The Devil and Miss Jones (1941)

Me and Miss Jones

The Devil and Miss Jones may be the best Frank Capra film he didn’t make and one of the last depression era comedies making it one of the last of its kind – a screwball comedy attacking the rich who caused the great depression. The film presents a fascinating and shocking look at the treatment of workers in a department store during the final days of the depression, themes which would become obsolete with the US entry to the war.

The owner of the department store is J.P. Merrick (Charles Coburn). With this character the movie shows the rich aren’t all bad people at heart. They’re just cut off from common people and their reality, unaware of the common man’s struggle and surround by advisors who think they know what’s best. Heck, J.P. doesn’t even remember what stores he owns! He brings himself down to his employee’s level by going undercover as a store worker in order to identify those who are trying to form a union. J.P. has the advantage that no one in the public knows what he looks like as his picture hasn’t appeared in a newspaper for 20 years, also no internet in 1941 would also be an advantage.

I don’t how if the treatment of the workers is realistic or exaggerated; just how relevant is this movie today? In one scene a store supervisor criticises a new worker (unaware it’s the store’s owner going undercover) in a bullying nature for their poor intelligence level test score. In another scene the department store addresses their workers at the end of the day as they stand in unison like a military dictatorship, threatening to fire anyone and preventing them from working in any department store in the city if they speak out against the company or associate with anyone who does. Next many of the workers have a secret union meeting on top of a building, like a band of rebels coming together to take down a oppressive regime. The leader of the cause played by Robert Cummings states the company is letting employees go after 15 years when their salary is higher than a new employee and that they expect a quarter lifetime of loyalty to the one employer. At one point Jean Arthur even speaks during one emotionally rousing speech about how working “25 years for only two employers” as unacceptable –  I know those days have certainly passed us. The art deco department store itself is a beauty and offers a nostalgic look at the days before automation, when people had to be employed to do every task without the aid of computers.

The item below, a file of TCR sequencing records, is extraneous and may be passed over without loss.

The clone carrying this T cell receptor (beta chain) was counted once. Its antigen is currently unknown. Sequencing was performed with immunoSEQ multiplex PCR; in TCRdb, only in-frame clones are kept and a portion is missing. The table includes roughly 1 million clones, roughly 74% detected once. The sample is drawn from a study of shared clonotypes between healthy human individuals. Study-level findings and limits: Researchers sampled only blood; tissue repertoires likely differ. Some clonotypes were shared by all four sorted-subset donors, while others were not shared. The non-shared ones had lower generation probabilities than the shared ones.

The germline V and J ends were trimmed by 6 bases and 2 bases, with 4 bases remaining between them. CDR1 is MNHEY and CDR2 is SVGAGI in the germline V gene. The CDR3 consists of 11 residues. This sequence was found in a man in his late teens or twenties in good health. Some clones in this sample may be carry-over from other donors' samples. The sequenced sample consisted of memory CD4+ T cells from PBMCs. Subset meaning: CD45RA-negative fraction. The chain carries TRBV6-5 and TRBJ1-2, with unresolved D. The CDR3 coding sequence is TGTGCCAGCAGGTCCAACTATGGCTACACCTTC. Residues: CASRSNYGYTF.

Robert Cumming’s character is more a product of the 1960’s, a radical protester who is against the establishment; the type of person who would protect his country against its government. In one pivotal scene at a police station he takes on abusive, power hungry cops and escaping charges by reciting the Constitution and then the Declaration of Independence at lightening fast speed to remind the officers of their rights; a real bad ass. A scene like this just goes to show you how people are unaware of their rights.

Jean Arthur and Charles Coburn are a superb and unconventional pairing. Yet you get two great romance plots for the price of one – old love and young love; Charles Coburn & Spring Byington and Jean Arthur and Robert Cummings. Like Frank Capra’s works, The Devil and Miss Jones is full of incredibly intimate, powerfully sentimental moments as two characters talk to each other as the rest of the world ceases to exist, such as the beach scene with Arthur and Cummings or the moment on the train with Coburn and Byington are all incredibly moving. Yet the intimate moment which strikes me the most is Arthur and Coburn’s discussion on love. Jean Arthur’s monologue on love feels so true; stating that two people can look at each other and see something way deep inside that no one else can see and distances her love from that seen in movies of love songs. She doesn’t think herself or her boyfriend are the greatest people in the world, yet doesn’t know if she’d care to live or die if she would never see him again. When this moment begins the sound effects of people talking in the background becomes increasingly faint and then loud again as other people enter the scene – it’s perfect. In terms of just pure comedy, just look the scene in which Jean Arthur dives across the table; an explosion screwball comedy in its purest form.

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